Prince fans and newcomers alike rejoice the news of a fresh remaster, “I Could Never Take The Place Of Your Man (1979 Version).” The track is drenched in that Minneapolis sound pioneered by the prince himself, a sound laced in hard-rocking guitars and new wave synths.
Prince’s estate partnered with Warner Records after the artist’s death in 2016, to exhaustively unearth a vast vault of material, including unreleased studio and concert recordings that would later form the deluxe reissues of album masterpieces such as Purple Rain in 2017 or 1999 in 2019. The estate’s newest offering is no different, anticipating a September reissue of Prince’s acclaimed 1987 double-set “Sign ‘O’ the Times.”
The lyrics tease a melodrama, tinged with heartbreak and desire. Prince narrates a story of an unadulterated rebound, limited only by his inability to fill big shoes: “I may be qualified for a one night stand // But I could never take the place of your man.” Still, the enthusiasm of his delivery and the track’s lively setting tell a different story.
The success of this remastered 1979 version is due, in no small part, to its crystalline and stereo-heavy resonance. Prince’s adventurous chorus, stretching harmonically into a bratty temperament, delivers a sullen and ambiguous mood, as Prince implores the song’s lover to “not waste [her] time // I know what’s on your mind.” On the other hand, the song’s 1987 album version leans towards a glam rock style, even de-materializing into an extended instrumental breakdown near the end.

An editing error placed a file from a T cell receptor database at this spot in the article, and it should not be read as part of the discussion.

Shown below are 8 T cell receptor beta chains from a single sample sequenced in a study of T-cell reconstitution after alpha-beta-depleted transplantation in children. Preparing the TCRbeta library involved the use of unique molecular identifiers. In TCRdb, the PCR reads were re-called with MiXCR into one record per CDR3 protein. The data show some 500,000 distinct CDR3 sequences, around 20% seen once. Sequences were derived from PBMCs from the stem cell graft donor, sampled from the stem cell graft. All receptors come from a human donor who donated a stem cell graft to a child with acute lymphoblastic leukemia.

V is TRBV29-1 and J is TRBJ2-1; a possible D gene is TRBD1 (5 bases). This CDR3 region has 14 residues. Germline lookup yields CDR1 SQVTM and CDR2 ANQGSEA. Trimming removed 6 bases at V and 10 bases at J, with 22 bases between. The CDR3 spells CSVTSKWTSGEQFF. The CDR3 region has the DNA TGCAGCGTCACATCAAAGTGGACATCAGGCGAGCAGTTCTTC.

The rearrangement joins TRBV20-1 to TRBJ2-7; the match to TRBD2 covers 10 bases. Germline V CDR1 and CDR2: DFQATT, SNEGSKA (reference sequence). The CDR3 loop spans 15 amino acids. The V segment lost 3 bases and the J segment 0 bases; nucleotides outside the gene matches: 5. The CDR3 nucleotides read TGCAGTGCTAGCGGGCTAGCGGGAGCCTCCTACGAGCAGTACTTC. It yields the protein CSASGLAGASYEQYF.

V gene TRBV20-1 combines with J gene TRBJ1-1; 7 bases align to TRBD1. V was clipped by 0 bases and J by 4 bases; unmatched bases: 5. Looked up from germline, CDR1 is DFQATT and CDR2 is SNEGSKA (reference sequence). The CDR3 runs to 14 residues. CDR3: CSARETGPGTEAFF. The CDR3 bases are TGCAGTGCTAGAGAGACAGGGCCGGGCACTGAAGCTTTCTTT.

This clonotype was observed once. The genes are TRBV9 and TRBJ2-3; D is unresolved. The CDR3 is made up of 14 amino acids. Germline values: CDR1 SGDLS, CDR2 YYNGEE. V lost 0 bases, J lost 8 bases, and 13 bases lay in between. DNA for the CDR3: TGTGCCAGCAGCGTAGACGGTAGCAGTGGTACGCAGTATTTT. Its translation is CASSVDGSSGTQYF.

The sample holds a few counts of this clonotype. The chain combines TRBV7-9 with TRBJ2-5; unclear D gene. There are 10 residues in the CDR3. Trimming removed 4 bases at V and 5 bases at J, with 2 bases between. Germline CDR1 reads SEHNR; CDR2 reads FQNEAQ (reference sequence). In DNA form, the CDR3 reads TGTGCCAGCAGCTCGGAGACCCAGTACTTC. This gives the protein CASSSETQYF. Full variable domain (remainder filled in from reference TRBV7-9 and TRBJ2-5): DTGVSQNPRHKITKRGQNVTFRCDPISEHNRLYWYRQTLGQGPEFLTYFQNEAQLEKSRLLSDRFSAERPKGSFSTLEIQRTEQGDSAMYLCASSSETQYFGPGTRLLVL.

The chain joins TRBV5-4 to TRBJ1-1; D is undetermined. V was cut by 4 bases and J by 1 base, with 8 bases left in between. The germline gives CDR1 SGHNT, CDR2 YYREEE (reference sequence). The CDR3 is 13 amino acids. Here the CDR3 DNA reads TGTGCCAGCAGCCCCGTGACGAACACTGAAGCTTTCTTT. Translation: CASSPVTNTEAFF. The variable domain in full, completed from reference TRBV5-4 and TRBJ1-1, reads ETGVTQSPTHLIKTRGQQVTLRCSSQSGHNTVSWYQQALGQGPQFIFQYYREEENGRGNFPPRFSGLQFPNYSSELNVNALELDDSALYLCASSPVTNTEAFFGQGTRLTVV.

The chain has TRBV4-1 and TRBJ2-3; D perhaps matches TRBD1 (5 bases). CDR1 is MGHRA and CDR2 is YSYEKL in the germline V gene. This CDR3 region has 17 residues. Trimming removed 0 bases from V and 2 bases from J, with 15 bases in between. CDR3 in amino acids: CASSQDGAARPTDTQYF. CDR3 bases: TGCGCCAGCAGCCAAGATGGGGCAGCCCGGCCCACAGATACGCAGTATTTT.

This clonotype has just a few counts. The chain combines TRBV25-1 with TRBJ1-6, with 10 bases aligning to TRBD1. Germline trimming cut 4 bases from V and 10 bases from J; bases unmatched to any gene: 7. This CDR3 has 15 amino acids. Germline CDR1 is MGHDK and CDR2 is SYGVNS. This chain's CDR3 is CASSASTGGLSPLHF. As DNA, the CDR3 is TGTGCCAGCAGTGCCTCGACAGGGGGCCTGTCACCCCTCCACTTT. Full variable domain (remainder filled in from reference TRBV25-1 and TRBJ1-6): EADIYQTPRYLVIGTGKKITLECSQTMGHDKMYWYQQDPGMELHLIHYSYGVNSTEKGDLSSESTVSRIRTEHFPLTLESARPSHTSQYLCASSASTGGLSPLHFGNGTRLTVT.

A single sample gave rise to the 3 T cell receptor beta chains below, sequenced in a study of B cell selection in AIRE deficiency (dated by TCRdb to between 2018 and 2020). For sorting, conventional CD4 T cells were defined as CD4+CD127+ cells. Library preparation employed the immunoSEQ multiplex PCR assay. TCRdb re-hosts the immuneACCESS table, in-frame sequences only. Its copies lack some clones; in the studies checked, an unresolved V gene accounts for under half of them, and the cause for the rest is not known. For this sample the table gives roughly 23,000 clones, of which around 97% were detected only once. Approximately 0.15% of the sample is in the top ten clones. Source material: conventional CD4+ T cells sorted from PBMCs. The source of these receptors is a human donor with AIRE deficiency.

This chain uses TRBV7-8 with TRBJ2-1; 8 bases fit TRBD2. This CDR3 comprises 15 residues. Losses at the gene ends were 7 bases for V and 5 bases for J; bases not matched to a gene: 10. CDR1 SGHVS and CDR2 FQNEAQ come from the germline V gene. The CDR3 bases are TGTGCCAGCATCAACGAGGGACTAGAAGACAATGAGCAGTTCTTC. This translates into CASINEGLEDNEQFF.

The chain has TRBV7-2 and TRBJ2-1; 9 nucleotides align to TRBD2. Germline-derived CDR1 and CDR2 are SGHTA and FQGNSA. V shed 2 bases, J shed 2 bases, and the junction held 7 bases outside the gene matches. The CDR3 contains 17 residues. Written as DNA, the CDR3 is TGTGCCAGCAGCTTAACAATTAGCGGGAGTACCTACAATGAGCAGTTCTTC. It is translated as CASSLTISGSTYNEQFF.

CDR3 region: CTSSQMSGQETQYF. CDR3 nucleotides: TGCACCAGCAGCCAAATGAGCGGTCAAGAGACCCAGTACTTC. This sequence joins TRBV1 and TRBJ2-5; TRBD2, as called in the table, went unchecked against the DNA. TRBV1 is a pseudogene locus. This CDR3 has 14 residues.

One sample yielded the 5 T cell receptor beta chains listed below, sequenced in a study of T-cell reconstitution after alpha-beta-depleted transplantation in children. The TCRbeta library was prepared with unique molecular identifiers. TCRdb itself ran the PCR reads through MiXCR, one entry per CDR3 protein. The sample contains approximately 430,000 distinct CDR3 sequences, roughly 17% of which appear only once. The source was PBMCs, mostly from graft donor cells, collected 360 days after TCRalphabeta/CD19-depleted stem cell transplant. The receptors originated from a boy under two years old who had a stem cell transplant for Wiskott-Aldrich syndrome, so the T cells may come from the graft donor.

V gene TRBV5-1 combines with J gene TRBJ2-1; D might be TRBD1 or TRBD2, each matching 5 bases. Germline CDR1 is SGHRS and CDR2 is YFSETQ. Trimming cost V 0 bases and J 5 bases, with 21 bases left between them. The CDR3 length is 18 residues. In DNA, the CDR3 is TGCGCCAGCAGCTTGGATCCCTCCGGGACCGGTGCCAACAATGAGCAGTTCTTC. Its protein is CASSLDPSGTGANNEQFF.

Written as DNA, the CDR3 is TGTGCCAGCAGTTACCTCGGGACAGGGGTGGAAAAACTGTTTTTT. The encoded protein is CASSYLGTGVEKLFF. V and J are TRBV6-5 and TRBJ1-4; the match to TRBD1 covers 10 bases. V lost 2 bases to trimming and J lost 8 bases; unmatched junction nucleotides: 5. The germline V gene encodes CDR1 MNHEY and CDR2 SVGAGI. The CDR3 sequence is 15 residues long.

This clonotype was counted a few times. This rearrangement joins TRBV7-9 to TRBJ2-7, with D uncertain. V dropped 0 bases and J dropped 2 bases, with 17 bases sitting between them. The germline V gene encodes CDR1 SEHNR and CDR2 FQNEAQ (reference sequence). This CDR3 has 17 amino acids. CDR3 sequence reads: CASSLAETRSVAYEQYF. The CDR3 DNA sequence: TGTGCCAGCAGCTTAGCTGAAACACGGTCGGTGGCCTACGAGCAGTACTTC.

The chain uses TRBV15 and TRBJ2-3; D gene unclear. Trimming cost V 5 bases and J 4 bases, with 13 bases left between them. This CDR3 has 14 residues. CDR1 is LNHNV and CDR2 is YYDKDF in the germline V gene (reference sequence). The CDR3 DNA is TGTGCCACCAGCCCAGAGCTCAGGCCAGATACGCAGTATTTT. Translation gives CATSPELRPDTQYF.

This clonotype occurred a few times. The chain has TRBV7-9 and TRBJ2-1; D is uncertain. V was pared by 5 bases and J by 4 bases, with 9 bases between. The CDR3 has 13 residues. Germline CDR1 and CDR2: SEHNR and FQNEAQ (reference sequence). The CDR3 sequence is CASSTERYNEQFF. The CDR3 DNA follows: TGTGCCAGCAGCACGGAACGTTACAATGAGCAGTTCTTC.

“I Could Never Take The Place of Your Man (1979 Version)” released with “Witness 4 The Prosecution,” a hard-hitting vault item that promises the resurrection of more genre-bending side projects. For newcomers to Prince’s prolific output, these tracks act as windows to the birth of a sound — the ushering-in of an era lauded by today’s cultural conscious in popular period pieces such as Stranger Things. Veteran Prince fans and scholars, however, will find this release fits seamlessly with the rest of Prince’s legendary output.
In any case, the resurgence of Prince material is always a celebratory occasion that can only make the world a better place.
Featured Image: Paisley Park Records[wordads]